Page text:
The Great Carnac on Debt, Taxes, Bugs and Soffits

  • Posted on: June 13, 2014

carnacOnce again, here I hold in my hand an envelope. As you can plainly see, it’s been hermetically sealed and kept in a mayonnaise jar since noon today on Funk and Wagnell’s porch. No one — NO ONE! — knows the contents but the Omnipotent Master of the East and former manicurist to Howard Hughes, Carnac the Magnificent.

Carnac: “Sim sala bim, I must have absolute silence.” He takes the envelop, puts it to his forehead and announces his premonition: “Debt, Taxes, Bugs and Soffits.”

On opening the envelop and removing its contents, Carnac reads: “Describe the 111 East Chestnut Condominium June Board Meeting.”

Here are some highlights from last night:

  • There were about 15 “concerned homeowners” in attendance. As to the Board, Milazzo, Shay, Gajderowicz and Del Monico were there. Brush and Greene phoned it in. Fish took a powder.
  • Approval of the April 17 and May 8 Board Meeting Minutes were tabled as each is still being rewritten.
  • The tiling is complete in the 9th and 10th floor stairwells. And there are plans to paint the BBQ deck.
  • An updated 22.1 Disclosure Statement was summarily approved. No details were mentioned let alone discussed.
  • The Board approved a “competitive bid” policy replacing a prior Board’s competitive bid policy. Now instead of competitive bids being required for items over $3,000, it will be for anything over $2,500. Also, Del Monico pushed for sealed bidding. Milazzo asked for a number as “it doesn’t make sense to have sealed bids on small projects.” After some discussion, $100K seemed a little high. Shay was asked her opinion. She picked the number 75. All agreed.
  • It was decided that we are switching marble floor maintenance companies. The topic of “grit size” was brought up by Sudler Management Company’s Bob Graf. Director Brush insisted that the floor then be sealed because she “just had this done.”
  • Committees (i.e. Design, Development, Engineering, finance, Rules, Operations) were discussed. To augment the committee charters that were updated and approved a year ago, it’s been decided to populate them with more than just Milazzo and Richard Evans, i.e. a homeowner “outreach” program is being considered. Apparently, Ms. Shay has been nominated Rush Chairman. Shay did say that she’s spoken to a few friends in the building and that the criteria will be that the homeowner applicant “be positive.” She said she’d have a plan prepared for the July Board meeting.
  • As to the $40,000-budgeted superfluous Workout Room renovation, we are still waiting for the building permits.
  • Regarding pool rules and monitoring, after some discussion the board decided to stick with the failure that was 2013. Like last year, a door person will maybe occasionally peruse the deck. If there are rule and/or law violations, they might ask the offending resident to comply. Also, on weekends resident-reported incidents will be handled by maintenance if/when they can get to it. According to Graf, an actual attendant for the season would cost about $1,800. However, led by part-time residents Milazzo and Greene, the board decided instead to take a chance and double down on slipshod.  Suffice to say, the betting window is still open as to whether the pool will remain open all summer.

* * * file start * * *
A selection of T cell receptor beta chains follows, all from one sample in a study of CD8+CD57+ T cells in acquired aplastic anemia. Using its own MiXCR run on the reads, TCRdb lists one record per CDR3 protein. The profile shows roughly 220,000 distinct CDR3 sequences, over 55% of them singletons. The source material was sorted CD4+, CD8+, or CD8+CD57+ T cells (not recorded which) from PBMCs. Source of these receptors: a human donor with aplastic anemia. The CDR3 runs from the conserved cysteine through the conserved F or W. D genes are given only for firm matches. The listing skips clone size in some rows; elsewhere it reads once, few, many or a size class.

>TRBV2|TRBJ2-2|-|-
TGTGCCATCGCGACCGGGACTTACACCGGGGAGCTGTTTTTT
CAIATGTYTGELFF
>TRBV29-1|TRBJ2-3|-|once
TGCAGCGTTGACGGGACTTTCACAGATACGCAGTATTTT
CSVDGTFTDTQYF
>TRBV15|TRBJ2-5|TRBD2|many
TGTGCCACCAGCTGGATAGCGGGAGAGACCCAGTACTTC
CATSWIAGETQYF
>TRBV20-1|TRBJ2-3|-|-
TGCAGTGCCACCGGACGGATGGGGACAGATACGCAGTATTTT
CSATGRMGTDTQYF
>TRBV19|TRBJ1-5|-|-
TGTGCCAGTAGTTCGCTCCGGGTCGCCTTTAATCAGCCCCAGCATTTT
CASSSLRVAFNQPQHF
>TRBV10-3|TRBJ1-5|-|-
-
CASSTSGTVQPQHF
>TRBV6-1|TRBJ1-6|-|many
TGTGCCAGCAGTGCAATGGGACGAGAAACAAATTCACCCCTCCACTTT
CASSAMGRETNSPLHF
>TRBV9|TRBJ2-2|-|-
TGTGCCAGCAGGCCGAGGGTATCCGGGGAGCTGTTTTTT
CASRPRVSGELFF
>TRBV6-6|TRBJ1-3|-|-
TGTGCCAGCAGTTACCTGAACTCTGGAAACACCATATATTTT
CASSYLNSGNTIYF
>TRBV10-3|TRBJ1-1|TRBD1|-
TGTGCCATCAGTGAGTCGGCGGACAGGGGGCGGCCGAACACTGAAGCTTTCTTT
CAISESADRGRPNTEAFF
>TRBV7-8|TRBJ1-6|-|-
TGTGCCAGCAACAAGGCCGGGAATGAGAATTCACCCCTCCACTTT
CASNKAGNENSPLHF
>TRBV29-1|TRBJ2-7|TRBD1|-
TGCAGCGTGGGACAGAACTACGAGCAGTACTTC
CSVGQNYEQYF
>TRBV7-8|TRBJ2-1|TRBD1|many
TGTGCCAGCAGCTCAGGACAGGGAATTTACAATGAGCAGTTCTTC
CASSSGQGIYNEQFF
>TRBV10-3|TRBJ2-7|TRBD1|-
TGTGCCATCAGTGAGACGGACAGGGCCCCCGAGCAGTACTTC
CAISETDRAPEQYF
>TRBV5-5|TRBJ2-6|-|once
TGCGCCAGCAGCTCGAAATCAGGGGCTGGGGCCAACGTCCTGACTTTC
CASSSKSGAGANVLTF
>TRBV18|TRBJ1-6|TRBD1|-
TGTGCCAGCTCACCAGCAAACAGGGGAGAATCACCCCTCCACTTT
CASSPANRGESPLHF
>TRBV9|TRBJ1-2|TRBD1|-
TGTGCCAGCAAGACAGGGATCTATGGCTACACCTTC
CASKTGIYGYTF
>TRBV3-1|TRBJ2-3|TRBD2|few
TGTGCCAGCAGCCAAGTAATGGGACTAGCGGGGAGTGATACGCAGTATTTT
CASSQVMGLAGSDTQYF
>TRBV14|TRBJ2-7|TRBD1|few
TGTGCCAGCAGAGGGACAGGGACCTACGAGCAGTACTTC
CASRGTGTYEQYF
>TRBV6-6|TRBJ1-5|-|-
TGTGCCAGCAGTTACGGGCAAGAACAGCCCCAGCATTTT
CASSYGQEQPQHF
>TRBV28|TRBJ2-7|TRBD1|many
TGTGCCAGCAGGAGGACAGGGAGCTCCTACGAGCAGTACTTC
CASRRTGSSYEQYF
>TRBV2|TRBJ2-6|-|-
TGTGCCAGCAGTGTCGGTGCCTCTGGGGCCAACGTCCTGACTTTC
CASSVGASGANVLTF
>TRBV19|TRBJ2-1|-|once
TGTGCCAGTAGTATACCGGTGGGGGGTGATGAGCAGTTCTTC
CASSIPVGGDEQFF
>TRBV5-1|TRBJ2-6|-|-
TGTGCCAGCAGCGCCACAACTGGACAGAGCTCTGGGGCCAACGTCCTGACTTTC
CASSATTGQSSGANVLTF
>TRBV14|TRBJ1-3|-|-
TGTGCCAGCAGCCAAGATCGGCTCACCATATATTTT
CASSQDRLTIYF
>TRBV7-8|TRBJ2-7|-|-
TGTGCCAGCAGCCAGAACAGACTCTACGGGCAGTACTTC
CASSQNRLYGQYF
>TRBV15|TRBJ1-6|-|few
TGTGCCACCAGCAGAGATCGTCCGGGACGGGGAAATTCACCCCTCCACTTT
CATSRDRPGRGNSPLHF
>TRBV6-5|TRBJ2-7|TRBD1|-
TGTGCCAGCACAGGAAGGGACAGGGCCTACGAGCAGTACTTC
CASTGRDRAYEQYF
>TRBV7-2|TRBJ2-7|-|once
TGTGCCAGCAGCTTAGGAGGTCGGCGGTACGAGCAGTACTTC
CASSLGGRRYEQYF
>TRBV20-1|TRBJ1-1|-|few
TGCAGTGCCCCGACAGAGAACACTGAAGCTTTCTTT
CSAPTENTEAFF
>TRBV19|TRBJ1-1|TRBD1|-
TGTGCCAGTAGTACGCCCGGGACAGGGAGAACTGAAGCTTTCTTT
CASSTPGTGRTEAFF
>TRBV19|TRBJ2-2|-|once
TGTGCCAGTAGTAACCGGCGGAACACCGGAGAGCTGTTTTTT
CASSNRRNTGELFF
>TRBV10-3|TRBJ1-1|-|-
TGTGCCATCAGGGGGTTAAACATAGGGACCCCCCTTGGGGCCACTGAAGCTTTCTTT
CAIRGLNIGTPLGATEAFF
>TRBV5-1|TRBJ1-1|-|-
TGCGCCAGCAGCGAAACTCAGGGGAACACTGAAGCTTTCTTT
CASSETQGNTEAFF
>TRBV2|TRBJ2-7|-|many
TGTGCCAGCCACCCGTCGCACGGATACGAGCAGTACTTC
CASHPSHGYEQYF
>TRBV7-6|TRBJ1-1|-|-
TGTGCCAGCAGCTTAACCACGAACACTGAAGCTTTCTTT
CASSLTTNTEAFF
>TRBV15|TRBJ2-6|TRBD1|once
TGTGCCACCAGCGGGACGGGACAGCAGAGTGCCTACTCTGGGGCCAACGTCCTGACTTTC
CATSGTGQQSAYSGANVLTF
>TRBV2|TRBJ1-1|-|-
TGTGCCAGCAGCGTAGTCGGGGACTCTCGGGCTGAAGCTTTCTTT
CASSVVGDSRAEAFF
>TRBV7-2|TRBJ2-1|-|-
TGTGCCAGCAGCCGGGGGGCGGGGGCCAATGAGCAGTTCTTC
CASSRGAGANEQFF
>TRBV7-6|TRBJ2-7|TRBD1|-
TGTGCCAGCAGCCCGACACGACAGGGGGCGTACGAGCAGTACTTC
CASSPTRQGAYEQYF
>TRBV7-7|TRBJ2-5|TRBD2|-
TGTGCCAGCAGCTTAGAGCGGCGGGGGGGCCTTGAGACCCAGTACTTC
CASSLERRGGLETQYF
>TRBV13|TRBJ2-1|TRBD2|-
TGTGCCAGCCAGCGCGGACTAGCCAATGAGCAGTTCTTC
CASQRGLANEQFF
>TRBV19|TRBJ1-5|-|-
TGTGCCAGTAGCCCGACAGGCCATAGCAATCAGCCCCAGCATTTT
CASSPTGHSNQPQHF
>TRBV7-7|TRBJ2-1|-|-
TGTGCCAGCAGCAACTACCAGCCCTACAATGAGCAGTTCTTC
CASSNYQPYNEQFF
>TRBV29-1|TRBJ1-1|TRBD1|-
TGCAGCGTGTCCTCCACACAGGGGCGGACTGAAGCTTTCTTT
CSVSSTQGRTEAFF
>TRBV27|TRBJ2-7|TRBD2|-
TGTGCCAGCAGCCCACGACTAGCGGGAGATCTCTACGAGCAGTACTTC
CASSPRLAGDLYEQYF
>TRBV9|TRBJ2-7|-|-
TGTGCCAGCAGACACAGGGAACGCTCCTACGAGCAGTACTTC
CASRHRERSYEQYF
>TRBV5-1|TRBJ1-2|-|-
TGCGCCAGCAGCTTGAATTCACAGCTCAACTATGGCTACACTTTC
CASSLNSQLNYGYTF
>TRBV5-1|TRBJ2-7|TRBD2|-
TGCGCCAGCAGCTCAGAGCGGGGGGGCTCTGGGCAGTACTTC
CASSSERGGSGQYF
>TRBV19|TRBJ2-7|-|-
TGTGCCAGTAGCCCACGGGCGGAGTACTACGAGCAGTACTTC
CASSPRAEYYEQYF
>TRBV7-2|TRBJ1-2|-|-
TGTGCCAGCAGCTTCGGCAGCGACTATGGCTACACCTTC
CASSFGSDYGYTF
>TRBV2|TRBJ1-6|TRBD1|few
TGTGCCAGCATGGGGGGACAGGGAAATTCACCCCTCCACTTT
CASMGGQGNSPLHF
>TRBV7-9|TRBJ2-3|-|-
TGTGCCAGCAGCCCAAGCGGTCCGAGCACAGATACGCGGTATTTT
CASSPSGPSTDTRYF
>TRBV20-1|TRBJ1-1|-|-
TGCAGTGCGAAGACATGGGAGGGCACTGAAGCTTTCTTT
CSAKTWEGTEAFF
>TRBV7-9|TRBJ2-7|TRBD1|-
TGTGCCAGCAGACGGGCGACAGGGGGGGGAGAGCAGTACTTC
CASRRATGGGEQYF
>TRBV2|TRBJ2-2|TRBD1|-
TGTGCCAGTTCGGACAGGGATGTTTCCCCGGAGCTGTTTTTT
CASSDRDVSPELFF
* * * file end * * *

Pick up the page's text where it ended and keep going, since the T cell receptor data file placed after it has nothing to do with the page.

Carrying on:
• Sara Rudnik, our building site manager, is due back from maternity leave a week from Monday.

Now for the headliners:

  • DEBT: Our chronic million dollar weeping sore, well… is about the same. According to Graf, we’ve only got some $120,000 in our reserve account. And the balance of our Barrington Bank loan is $843,000. And we now have approximately $319,000 charged on our second line of credit.
  • TAXES: The fee for the attorney for the 2013 real estate tax appeal will be unit allocated and made part of our August assessments. No word on the amount.
  • BUGS: The meeting’s second biggest debate was about bugs. We use Anderson Pest Solutions. Orkin costs about half as much. But Serap “really liked the guys from Anderson.” A vote was taken. It was 3 “for” and 3 “against.” The topic was tabled.
  • and SOFFITS: The best for last, the biggest debate of the evening had to do with how we intend to cover the hallway conduit for the Life Safety project. If you are not aware, we are soon to have a run of raw conduit pipe down the center of each hallway ceiling as part of the fire annunciator system. Drawings were presented. Options were discussed. They are limited. Even with the conduit only about 2” off the ceiling, due to the unit doorways and wire underneath the crown molding, we cannot do a continuous drop ceiling. So it comes down to whether the center soffit is 18” wide or some 30” plus leaving a reveal on either side of the ceiling. Another recommended option was to install 30” diameter wood-veneered “decorative circles with Xs” along the soffit length to break up the monotony. Asia was viably upset at the proposal. Her words: “The fact is we don’t have any money and this is something we are going to live with forever. We need to get his right.” NEXT STEPS: $2,500 was budgeted for foam-core mock ups of the several options to be installed on two floors.

After a few moments of uncomfortable tension, here Ed McMahon would say something like, “A prediction certainly worth waiting for…”

And a nettled Carnac would respond: “May you be forced to visit a near-sighted proctologist.”

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